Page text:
Made before the Covid-19 pandemic, this blackly comic teen thriller tells the story of – you guessed it – the aftermath of a deadly epidemic event in England.
In this fictional tale, the vast majority of the population is wiped out, with people dropping dead in the street, and teenage Lee (Kennedy) finds himself home alone after his dad dies. His far away, armed forces mum advises him to go back to the safety of his countryside boarding school, unaware that Lee has been expelled by the headmaster (Head).
When Lee does go back to school, he finds a few survivors including a teacher (Alex Macqueen), the school nurse (Jasmine Blackborow) and his best friend, Sean (Liam Lau Fernandez). But school is probably not the safest place to be, as neighbouring villagers become a militia and demand entry into the building, the kids turn on each other and it all becomes a bit Lord Of The Flies as a battle for survival begins.
With a sharp script from director Oliver Milburn (based on Scott K Andrews’ book) this romps along with some nice surprises as no character, good or bad, is safe from harm. Sadly, because of this some of the cast are woefully underused – including Anthony Head and Steve Oram, who only has a brief cameo – but the actors who are cast as school boys are enjoyable, especially leads Kennedy and Fernandez.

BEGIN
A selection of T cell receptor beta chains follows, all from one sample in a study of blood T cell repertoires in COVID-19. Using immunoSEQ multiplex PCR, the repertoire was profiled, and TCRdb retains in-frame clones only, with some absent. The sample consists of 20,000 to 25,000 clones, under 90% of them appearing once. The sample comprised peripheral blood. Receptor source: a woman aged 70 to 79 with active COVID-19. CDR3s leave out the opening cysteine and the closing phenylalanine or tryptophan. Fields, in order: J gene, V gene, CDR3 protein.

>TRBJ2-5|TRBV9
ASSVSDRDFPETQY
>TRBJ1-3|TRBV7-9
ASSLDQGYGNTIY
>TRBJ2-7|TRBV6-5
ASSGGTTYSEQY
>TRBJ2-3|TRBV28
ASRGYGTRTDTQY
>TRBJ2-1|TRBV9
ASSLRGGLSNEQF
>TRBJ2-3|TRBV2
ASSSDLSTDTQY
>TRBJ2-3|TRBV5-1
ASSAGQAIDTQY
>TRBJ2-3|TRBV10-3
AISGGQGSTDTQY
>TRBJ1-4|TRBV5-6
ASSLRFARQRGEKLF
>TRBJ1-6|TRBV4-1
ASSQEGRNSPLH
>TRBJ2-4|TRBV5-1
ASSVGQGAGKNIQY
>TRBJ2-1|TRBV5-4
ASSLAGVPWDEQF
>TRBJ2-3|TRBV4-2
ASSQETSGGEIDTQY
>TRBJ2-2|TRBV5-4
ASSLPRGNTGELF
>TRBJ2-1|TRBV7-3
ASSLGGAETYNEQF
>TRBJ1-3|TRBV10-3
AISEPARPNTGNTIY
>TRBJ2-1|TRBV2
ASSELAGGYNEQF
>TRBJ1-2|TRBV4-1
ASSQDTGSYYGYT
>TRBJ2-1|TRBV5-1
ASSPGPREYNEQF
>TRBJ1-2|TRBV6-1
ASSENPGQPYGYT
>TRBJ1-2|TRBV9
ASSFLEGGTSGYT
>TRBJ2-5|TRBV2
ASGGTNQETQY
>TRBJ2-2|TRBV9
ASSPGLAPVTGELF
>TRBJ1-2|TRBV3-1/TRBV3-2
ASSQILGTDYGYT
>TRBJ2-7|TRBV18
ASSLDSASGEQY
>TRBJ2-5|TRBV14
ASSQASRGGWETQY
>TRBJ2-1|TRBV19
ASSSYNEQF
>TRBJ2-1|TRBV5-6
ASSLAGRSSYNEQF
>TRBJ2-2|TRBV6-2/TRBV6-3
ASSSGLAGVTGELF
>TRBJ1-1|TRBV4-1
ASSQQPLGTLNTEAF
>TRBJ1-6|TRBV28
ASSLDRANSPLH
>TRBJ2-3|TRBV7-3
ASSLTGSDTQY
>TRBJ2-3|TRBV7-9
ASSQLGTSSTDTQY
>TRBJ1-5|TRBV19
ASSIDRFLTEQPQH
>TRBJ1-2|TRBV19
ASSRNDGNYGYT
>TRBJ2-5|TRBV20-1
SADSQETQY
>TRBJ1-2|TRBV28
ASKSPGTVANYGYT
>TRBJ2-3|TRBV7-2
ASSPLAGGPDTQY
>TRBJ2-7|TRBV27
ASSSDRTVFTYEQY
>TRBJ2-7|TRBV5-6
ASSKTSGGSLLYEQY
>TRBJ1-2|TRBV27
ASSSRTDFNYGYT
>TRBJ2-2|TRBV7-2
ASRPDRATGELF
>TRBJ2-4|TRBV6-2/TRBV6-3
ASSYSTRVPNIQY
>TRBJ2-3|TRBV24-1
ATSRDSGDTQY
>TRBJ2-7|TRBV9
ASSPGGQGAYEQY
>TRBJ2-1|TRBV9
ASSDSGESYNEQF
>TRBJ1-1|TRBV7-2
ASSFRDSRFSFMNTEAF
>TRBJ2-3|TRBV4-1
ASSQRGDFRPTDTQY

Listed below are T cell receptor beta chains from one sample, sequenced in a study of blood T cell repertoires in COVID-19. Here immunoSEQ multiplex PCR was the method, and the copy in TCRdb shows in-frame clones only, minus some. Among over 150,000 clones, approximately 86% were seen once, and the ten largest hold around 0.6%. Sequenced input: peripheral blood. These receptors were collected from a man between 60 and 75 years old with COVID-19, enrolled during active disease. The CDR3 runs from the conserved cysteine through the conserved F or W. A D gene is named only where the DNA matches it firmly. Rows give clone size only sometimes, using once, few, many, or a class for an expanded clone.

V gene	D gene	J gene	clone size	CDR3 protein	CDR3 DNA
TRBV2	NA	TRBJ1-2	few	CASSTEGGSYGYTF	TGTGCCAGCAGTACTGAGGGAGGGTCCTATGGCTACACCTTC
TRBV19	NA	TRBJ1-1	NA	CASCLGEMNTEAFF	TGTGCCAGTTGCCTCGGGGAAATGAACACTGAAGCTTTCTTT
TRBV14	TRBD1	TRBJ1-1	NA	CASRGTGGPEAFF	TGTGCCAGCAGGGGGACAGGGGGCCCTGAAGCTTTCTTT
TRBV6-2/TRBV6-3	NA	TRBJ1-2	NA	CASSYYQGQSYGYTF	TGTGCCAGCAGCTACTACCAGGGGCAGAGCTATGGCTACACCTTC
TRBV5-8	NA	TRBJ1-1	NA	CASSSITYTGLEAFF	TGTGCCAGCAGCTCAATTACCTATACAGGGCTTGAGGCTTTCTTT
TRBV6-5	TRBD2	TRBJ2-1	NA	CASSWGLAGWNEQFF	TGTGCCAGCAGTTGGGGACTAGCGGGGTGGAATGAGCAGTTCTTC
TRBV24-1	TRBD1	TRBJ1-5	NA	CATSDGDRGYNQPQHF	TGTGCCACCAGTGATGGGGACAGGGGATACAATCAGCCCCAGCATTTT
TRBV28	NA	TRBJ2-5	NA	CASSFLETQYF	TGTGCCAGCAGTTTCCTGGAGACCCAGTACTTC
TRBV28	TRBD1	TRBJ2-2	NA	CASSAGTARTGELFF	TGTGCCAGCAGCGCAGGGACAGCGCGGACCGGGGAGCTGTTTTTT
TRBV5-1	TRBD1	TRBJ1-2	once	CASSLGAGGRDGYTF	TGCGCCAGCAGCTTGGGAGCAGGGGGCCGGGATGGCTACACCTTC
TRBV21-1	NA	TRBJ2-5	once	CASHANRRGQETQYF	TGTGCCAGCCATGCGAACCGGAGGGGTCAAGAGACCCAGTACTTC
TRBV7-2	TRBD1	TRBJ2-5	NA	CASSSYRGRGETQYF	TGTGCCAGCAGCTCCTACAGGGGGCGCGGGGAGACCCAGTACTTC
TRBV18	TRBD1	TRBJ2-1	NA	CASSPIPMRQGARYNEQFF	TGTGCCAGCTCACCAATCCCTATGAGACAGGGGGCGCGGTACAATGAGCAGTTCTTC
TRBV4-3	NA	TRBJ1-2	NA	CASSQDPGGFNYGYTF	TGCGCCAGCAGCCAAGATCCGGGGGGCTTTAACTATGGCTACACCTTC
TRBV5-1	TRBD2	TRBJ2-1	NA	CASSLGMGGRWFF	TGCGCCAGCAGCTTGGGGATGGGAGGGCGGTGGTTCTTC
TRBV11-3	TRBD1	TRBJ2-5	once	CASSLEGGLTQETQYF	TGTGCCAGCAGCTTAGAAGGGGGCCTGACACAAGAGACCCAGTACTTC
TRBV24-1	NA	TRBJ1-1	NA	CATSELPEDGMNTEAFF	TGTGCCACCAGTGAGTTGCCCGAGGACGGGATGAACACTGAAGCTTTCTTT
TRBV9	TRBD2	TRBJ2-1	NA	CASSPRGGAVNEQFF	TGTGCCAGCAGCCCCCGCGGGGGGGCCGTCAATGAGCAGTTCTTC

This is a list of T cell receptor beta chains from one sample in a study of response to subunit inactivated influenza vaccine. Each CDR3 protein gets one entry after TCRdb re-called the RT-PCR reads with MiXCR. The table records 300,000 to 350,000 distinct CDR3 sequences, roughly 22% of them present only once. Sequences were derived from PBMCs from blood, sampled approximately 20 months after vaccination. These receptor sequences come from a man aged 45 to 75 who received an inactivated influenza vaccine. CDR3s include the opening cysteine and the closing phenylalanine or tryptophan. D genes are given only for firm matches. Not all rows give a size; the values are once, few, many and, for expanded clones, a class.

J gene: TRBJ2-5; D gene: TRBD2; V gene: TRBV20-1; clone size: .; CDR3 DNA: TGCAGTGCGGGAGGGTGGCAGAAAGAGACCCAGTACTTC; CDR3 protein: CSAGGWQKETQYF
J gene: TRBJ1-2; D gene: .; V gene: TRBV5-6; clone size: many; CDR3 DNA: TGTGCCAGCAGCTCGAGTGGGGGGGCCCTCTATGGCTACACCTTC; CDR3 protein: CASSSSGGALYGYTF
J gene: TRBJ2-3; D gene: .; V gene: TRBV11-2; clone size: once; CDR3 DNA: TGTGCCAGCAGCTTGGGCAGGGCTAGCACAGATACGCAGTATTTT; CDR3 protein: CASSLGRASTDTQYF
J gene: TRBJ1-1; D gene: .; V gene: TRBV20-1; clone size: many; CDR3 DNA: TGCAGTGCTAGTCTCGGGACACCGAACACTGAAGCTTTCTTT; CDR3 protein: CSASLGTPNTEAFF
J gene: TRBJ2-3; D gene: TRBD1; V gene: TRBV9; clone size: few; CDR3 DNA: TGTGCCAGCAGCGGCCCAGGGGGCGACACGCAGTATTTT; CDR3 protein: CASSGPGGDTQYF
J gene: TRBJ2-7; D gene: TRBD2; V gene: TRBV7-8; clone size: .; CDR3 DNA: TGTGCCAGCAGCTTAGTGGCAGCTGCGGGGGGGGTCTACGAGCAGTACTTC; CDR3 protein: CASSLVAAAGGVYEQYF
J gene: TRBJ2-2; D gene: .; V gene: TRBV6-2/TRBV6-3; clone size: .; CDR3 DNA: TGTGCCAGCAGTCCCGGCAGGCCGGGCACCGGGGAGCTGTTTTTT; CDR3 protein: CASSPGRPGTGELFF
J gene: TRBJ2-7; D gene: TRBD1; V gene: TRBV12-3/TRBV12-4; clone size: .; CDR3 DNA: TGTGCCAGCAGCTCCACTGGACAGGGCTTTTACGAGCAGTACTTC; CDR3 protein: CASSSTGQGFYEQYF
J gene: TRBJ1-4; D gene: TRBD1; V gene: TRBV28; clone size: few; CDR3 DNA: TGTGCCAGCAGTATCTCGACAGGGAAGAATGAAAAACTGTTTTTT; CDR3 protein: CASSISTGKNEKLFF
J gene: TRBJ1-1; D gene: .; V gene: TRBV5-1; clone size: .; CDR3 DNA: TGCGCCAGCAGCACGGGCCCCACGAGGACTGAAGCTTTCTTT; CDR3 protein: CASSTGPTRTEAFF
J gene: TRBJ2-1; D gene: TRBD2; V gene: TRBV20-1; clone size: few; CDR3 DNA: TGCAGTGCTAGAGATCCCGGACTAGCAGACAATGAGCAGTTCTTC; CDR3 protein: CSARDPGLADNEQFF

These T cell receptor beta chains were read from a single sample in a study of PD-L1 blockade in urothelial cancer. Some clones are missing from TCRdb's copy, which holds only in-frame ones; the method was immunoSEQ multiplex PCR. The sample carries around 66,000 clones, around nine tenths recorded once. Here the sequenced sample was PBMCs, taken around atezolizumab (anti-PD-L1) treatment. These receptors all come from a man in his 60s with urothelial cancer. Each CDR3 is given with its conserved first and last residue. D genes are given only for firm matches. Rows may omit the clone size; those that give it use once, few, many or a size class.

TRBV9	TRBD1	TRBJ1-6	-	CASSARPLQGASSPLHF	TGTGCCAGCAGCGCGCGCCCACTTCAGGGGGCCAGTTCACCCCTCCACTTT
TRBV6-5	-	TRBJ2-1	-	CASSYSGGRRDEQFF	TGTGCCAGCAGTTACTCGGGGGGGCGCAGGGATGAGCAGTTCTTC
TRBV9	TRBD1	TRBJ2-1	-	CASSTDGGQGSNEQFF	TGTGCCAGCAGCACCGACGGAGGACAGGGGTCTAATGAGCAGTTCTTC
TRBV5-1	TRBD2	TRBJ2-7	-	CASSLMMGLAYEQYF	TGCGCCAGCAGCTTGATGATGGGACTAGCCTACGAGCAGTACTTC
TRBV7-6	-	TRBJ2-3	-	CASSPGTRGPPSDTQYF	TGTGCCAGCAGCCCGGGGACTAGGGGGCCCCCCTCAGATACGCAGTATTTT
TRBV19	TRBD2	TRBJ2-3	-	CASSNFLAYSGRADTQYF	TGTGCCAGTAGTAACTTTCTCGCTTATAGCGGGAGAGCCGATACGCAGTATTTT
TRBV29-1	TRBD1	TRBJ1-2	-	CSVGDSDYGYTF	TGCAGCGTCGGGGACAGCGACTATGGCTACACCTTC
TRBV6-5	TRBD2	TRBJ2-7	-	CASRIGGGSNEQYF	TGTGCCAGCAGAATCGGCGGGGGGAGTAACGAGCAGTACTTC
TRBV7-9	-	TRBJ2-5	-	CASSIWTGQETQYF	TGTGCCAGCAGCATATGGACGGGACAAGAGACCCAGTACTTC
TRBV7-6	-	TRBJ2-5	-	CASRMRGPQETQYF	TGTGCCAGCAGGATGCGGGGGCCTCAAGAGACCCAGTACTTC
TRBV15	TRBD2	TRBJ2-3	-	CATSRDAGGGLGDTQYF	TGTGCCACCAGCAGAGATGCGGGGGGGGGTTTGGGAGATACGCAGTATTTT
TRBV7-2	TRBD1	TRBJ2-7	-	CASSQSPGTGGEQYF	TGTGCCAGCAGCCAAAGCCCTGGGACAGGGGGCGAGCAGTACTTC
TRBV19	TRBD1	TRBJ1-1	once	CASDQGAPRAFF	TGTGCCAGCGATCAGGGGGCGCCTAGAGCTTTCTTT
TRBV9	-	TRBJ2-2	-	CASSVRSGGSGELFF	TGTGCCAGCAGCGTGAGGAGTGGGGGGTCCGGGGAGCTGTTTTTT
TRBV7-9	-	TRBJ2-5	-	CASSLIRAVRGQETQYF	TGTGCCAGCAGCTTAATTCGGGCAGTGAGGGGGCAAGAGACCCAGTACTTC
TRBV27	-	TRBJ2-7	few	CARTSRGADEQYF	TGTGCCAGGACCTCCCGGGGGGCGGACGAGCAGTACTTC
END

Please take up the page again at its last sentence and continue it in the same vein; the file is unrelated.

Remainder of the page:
Enjoyably gruesome (note that this is definitely not for under 15s), this doesn’t quite get the balance of shock, horror and comedy quite right (it has funny moments, but they aren’t funny enough) but does a fair job of borrowing elements from Lord Of The Flies, Shaun Of The Dead, and Red Dawn and wrapping them in a fast-paced package that is often enjoyably dark.
Is School’s Out Forever suitable for kids? Here are our parents’ notes...
This is a 15 certificate (UK) movie, and is aimed at teens/young adults, not younger kids. Parents should regard this as a teen horror.
Various characters are killed in grisly ways, and injuries are often shown. There are also scenes in which characters are threatened with violence and near torture.
The pandemic theme may upset sensitive viewers.
There is also some bad language and drug use shown.
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